September 23 2021
This is part of our ongoing series, called DTL (that stands for Down to Learn), where we take deep dives into the odd, nuanced and mysterious world of sustainability. Each article in our series should give you a good icebreaker for your next Zoom, or perhaps even inspire you. Today, a little discussion about the stinky stuff.
When something gets recycled the old fashioned way, it goes from its original form and gets turned into something else. That something else is usually actually less recyclable than the original item-- think plastic, which gets more brittle each time it gets recycled, and has a finite limit on how many times it actually can be functionally recycled, or when glass gets recycled into sand.
Closed loop recycling happens when something has infinite potential to come back as itself or something new, over and over again, because of its ability to be reused or recycled. Cork, steel and aluminum have a lot of potential for closed loop recycling, along with some forms of glass and rubber. If a glass bottle can live a fruitful life as a glass bottle, and then another and another in a closed loop recycling program, that's preferable to the diminishing returns of "regular" recycling.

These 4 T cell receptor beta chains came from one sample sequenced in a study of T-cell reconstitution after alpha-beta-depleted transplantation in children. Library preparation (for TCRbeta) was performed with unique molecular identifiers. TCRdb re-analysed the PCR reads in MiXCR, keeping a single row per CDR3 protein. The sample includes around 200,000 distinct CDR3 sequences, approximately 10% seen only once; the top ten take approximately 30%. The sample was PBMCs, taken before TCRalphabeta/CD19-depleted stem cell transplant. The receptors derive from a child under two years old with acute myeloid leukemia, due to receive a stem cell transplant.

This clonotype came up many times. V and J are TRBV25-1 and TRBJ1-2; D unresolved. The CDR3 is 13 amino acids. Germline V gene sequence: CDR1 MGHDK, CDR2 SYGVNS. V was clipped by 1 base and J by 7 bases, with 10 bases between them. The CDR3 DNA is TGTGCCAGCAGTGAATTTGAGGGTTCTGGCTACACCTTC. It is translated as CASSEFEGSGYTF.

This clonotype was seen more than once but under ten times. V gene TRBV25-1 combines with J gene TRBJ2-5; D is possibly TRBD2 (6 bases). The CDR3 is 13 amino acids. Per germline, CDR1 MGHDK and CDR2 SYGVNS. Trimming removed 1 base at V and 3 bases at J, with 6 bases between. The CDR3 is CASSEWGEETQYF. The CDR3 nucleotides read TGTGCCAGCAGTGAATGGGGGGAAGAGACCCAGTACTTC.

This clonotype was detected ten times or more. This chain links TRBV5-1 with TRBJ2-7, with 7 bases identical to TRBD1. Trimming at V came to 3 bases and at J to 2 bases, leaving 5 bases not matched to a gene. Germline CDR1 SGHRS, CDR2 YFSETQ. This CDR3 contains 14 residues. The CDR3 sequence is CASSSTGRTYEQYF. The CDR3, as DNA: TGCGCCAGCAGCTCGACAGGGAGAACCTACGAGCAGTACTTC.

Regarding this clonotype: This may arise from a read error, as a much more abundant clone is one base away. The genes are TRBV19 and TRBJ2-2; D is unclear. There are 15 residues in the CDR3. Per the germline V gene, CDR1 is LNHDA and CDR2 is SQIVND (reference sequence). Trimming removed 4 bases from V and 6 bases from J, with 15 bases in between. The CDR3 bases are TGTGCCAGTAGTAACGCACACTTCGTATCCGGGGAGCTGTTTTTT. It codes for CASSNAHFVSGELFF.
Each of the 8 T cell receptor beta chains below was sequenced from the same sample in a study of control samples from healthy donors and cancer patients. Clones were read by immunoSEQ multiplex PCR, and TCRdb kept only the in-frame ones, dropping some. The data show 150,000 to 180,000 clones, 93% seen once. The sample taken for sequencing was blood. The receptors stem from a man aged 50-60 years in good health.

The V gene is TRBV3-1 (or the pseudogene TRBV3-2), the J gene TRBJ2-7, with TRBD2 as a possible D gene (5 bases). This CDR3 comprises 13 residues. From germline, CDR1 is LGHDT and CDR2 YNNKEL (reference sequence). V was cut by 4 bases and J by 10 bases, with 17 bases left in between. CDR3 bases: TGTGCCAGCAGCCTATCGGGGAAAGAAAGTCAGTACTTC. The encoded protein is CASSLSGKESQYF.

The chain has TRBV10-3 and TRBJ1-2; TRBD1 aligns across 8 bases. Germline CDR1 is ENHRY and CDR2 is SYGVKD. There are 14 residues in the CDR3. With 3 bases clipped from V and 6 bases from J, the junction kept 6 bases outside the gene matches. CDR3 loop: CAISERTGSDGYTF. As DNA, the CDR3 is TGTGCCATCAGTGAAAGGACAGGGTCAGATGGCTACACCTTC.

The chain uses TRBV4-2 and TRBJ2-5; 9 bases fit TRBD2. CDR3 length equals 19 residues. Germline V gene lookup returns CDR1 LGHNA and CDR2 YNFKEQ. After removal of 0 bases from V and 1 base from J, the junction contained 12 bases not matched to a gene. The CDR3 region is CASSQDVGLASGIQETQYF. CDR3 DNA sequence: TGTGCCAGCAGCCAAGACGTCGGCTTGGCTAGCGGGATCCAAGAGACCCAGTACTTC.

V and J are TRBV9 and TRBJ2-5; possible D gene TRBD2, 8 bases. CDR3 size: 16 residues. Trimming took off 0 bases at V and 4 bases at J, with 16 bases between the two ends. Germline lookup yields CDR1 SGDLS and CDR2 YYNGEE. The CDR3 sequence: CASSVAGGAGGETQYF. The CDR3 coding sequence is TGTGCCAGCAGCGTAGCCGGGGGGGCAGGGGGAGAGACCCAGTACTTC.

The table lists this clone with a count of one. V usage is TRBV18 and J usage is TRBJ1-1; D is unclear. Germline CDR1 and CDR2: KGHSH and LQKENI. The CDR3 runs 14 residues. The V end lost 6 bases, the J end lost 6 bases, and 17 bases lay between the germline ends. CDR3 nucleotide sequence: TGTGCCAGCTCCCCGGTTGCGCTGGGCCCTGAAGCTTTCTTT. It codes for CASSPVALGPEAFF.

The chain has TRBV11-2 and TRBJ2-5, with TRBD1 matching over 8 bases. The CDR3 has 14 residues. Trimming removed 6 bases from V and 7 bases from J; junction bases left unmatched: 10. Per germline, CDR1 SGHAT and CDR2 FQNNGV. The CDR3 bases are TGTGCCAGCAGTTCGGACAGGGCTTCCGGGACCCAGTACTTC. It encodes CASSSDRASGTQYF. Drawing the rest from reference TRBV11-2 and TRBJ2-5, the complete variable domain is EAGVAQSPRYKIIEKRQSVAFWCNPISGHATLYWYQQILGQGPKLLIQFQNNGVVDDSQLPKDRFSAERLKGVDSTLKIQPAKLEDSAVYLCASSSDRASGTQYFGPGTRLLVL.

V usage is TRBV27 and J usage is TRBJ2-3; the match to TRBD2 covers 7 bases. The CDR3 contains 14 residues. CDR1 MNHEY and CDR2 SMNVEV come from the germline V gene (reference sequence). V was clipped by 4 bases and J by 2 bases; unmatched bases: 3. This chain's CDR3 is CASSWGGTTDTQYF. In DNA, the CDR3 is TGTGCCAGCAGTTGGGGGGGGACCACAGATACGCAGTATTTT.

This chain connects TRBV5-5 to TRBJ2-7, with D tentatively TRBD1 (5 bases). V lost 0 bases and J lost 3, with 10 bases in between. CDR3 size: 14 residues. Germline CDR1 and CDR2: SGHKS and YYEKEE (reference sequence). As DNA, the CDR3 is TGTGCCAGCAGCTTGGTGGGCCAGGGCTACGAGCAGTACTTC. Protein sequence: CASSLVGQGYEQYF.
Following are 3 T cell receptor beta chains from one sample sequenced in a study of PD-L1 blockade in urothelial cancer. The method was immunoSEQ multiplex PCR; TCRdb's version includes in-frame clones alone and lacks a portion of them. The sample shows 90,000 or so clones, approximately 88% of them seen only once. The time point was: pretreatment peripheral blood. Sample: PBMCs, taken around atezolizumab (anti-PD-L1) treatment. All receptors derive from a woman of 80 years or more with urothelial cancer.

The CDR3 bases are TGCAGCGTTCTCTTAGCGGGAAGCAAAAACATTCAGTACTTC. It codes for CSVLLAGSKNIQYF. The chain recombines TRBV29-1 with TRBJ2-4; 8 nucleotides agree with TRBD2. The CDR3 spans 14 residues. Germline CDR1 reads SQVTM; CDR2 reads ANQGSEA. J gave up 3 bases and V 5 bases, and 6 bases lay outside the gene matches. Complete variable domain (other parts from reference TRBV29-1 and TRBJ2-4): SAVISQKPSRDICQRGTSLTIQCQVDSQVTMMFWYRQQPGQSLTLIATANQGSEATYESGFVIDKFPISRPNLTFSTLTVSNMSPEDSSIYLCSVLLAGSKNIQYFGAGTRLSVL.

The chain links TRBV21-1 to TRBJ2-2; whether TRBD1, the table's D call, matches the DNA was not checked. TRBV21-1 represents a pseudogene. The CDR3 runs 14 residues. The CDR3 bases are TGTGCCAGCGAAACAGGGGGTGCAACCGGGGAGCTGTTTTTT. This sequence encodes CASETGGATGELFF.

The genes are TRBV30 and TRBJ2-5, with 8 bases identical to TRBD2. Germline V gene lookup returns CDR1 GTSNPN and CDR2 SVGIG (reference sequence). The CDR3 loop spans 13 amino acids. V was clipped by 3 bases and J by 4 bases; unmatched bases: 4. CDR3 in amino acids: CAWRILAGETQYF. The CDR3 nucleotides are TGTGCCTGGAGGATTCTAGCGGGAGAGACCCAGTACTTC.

Only about 2% of items put into the blue bin get closed loop recycled, according to the MacArthur Foundation, which means there's a lot of room for improvement up ahead. If you've got the option to be part of a closed loop recycling program (whether it's a refill program or a reuse program!), we say go for it-- it's way more reliably sustainable than rolling the dice on recycling something via curbside or commercial recycling programs.